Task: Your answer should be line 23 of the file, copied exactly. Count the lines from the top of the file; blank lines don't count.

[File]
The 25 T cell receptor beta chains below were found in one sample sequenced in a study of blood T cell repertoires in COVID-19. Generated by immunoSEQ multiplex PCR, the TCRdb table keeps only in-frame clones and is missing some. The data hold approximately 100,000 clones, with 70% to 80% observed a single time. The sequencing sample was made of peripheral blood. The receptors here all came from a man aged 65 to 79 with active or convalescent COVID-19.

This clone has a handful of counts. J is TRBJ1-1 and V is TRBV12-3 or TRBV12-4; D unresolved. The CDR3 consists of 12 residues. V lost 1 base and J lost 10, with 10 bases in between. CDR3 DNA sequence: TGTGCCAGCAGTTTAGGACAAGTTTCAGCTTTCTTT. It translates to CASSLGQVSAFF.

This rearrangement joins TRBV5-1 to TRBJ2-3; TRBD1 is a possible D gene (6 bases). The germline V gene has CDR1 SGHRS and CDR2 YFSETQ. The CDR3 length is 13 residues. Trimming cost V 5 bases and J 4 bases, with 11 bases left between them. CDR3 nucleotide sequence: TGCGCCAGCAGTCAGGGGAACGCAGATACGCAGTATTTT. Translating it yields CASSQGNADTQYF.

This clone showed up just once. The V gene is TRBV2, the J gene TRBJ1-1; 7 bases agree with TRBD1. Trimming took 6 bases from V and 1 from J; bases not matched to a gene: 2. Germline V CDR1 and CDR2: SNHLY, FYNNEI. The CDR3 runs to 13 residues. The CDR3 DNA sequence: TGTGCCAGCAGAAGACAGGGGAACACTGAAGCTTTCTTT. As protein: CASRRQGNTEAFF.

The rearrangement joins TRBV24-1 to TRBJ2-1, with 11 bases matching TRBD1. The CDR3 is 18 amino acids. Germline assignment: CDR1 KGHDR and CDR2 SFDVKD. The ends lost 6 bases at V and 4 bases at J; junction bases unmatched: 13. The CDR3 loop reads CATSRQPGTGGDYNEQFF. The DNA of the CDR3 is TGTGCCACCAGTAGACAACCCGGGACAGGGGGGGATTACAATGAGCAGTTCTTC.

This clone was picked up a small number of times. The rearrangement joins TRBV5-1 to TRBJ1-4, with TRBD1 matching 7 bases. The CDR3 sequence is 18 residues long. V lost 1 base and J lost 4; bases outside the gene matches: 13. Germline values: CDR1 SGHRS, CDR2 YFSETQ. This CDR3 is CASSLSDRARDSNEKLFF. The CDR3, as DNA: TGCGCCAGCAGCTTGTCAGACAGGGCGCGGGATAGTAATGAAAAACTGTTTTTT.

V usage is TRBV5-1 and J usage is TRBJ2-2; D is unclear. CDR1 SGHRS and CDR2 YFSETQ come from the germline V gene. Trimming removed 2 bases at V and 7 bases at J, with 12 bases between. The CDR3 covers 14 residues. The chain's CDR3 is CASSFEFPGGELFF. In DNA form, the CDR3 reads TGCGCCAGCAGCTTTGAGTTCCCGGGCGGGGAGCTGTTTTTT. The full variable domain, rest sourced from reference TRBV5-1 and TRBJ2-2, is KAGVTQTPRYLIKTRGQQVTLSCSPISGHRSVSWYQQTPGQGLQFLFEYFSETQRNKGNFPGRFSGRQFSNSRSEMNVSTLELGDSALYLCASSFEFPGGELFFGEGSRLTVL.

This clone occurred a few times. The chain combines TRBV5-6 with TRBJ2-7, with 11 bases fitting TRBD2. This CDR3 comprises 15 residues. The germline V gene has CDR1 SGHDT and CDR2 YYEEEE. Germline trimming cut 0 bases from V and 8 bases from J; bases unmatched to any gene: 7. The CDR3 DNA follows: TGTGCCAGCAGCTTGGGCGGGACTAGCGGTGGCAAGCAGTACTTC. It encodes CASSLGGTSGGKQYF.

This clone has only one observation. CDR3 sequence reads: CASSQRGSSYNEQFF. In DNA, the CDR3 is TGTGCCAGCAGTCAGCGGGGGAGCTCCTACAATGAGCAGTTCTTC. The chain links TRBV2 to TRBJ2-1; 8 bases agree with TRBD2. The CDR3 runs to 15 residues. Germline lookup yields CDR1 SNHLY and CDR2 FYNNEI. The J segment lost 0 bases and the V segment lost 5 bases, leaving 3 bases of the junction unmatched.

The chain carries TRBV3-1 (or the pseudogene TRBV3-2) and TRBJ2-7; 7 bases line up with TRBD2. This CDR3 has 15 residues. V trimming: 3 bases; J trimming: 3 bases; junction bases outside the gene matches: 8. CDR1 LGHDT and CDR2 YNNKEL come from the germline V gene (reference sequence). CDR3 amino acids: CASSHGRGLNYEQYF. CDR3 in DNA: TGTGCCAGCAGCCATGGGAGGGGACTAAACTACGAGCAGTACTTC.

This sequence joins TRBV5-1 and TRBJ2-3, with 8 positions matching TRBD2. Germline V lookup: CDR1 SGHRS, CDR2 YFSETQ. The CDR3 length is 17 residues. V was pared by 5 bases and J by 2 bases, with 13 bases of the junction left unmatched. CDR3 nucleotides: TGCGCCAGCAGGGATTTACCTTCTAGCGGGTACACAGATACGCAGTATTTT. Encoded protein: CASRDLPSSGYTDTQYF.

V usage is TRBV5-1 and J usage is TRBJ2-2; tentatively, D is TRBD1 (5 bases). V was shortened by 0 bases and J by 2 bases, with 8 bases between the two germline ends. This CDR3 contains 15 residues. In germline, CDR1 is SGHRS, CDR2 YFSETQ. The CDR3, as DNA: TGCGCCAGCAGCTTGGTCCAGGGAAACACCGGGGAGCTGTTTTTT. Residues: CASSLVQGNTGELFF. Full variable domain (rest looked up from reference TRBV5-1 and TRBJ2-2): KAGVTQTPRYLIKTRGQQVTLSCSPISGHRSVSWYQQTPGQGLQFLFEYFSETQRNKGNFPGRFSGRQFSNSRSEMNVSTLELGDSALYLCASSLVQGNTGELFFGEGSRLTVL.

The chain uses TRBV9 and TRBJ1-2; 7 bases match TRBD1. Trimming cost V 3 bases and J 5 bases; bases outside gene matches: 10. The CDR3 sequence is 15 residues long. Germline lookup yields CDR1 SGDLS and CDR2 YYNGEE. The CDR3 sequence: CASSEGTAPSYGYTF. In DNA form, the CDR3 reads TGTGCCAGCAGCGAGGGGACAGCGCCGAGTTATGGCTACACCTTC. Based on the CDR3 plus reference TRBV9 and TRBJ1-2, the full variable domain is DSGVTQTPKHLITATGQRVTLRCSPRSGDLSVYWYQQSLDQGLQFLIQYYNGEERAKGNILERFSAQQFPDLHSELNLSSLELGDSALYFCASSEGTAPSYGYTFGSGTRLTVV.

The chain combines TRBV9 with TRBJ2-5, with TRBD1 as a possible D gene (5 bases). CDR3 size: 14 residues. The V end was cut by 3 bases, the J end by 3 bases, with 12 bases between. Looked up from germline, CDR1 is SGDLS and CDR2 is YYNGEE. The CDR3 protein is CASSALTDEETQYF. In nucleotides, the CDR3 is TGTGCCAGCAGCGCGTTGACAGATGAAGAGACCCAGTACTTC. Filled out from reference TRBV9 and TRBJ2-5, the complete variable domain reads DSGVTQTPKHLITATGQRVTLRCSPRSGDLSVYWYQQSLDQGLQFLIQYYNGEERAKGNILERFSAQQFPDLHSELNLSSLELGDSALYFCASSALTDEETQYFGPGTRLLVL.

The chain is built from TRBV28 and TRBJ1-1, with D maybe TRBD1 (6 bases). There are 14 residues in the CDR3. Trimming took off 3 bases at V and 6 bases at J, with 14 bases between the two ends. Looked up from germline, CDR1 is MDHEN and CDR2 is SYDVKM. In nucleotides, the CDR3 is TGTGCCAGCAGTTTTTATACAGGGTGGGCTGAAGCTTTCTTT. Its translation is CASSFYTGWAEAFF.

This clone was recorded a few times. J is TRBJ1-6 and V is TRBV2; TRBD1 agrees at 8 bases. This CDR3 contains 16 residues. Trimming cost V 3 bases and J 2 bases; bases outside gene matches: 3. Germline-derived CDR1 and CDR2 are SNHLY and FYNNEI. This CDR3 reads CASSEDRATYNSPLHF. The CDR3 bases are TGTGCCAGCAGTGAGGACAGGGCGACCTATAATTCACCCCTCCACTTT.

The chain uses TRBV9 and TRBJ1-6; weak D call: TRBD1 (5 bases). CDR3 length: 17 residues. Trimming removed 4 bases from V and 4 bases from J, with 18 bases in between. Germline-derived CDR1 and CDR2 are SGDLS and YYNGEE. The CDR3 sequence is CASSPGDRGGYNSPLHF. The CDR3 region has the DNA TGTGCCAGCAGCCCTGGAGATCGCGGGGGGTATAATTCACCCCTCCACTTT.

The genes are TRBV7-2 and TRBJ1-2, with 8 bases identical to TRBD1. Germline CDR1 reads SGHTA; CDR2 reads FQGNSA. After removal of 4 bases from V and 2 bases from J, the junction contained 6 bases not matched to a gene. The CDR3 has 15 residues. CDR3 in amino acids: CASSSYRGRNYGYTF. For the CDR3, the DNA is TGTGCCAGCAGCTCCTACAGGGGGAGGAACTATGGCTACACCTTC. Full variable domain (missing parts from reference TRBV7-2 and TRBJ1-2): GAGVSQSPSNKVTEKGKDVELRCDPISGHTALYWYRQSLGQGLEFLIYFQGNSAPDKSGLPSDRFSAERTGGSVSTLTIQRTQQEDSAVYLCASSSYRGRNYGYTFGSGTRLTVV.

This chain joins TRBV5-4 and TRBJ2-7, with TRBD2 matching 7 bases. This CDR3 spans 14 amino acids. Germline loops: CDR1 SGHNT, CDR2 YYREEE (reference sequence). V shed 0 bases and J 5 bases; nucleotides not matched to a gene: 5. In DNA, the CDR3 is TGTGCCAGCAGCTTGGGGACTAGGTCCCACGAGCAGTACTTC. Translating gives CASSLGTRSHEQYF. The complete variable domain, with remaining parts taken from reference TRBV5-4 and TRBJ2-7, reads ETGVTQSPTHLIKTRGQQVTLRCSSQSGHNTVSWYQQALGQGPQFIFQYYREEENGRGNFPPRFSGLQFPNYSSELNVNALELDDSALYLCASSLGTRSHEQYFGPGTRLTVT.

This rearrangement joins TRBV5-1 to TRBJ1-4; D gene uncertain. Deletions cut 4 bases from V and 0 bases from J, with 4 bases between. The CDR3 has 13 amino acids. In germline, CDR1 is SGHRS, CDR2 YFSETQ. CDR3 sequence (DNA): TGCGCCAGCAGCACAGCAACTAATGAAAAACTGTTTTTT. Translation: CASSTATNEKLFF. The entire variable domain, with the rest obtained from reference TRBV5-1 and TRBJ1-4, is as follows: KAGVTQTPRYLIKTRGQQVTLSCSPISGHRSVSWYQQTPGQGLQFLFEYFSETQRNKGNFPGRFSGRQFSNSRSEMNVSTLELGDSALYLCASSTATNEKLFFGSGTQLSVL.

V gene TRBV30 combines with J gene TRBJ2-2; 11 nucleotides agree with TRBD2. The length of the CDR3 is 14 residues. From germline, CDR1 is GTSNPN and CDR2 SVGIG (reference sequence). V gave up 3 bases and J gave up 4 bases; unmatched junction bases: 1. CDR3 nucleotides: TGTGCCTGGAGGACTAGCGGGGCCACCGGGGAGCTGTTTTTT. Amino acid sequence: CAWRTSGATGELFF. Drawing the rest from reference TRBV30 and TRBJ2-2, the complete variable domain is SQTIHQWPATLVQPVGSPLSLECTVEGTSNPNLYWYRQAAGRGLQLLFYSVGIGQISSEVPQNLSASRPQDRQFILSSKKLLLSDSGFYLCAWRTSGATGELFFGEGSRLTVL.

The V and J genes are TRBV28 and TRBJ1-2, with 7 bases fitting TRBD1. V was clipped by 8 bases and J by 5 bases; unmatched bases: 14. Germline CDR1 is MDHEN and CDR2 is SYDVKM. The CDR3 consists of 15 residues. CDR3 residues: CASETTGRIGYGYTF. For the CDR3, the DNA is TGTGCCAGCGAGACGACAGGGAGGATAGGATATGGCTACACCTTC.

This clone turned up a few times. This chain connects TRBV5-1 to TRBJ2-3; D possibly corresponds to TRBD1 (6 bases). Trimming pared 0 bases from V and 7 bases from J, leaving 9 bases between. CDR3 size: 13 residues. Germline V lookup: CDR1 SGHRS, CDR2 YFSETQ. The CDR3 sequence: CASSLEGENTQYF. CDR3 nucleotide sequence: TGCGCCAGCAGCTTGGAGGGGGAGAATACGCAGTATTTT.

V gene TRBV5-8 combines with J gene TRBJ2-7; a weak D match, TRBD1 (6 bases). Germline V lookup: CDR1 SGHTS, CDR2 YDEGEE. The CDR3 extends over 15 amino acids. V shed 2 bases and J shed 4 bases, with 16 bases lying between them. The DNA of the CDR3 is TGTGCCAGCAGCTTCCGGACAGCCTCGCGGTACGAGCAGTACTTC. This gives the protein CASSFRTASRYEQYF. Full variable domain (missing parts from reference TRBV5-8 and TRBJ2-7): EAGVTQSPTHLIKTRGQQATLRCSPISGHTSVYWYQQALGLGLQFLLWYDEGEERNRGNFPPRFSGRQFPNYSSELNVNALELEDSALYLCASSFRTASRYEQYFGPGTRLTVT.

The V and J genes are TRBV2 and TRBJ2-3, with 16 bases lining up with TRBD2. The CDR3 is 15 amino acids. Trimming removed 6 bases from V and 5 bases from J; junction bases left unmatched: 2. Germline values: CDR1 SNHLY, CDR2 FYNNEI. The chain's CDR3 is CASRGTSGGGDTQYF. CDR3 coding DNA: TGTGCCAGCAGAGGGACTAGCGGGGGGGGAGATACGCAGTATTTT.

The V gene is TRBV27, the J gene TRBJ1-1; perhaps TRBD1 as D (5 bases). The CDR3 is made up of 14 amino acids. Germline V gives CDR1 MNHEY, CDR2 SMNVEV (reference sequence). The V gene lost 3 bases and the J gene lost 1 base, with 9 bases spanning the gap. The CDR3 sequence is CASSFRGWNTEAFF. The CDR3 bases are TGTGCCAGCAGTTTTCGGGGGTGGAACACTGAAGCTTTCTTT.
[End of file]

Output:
This clone turned up a few times. This chain connects TRBV5-1 to TRBJ2-3; D possibly corresponds to TRBD1 (6 bases). Trimming pared 0 bases from V and 7 bases from J, leaving 9 bases between. CDR3 size: 13 residues. Germline V lookup: CDR1 SGHRS, CDR2 YFSETQ. The CDR3 sequence: CASSLEGENTQYF. CDR3 nucleotide sequence: TGCGCCAGCAGCTTGGAGGGGGAGAATACGCAGTATTTT.